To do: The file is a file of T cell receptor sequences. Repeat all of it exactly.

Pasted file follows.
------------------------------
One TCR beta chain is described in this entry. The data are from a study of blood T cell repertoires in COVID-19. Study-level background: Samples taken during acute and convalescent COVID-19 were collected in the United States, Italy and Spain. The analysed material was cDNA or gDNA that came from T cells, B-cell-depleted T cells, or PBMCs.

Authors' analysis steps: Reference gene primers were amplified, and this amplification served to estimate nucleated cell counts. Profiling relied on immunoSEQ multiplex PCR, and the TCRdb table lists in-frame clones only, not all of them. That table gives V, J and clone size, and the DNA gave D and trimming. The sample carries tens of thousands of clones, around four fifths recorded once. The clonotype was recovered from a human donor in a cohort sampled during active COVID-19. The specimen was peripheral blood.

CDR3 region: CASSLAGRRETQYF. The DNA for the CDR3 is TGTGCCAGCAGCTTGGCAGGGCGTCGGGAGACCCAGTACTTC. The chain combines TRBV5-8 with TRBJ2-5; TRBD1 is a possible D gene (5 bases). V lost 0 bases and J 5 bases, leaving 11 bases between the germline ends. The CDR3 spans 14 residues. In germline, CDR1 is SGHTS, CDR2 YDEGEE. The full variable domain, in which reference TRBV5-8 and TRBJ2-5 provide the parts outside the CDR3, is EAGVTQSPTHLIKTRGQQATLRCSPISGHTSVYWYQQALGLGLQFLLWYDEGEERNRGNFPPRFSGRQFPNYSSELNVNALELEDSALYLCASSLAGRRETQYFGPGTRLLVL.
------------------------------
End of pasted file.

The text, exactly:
One TCR beta chain is described in this entry. The data are from a study of blood T cell repertoires in COVID-19. Study-level background: Samples taken during acute and convalescent COVID-19 were collected in the United States, Italy and Spain. The analysed material was cDNA or gDNA that came from T cells, B-cell-depleted T cells, or PBMCs.

Authors' analysis steps: Reference gene primers were amplified, and this amplification served to estimate nucleated cell counts. Profiling relied on immunoSEQ multiplex PCR, and the TCRdb table lists in-frame clones only, not all of them. That table gives V, J and clone size, and the DNA gave D and trimming. The sample carries tens of thousands of clones, around four fifths recorded once. The clonotype was recovered from a human donor in a cohort sampled during active COVID-19. The specimen was peripheral blood.

CDR3 region: CASSLAGRRETQYF. The DNA for the CDR3 is TGTGCCAGCAGCTTGGCAGGGCGTCGGGAGACCCAGTACTTC. The chain combines TRBV5-8 with TRBJ2-5; TRBD1 is a possible D gene (5 bases). V lost 0 bases and J 5 bases, leaving 11 bases between the germline ends. The CDR3 spans 14 residues. In germline, CDR1 is SGHTS, CDR2 YDEGEE. The full variable domain, in which reference TRBV5-8 and TRBJ2-5 provide the parts outside the CDR3, is EAGVTQSPTHLIKTRGQQATLRCSPISGHTSVYWYQQALGLGLQFLLWYDEGEERNRGNFPPRFSGRQFPNYSSELNVNALELEDSALYLCASSLAGRRETQYFGPGTRLLVL.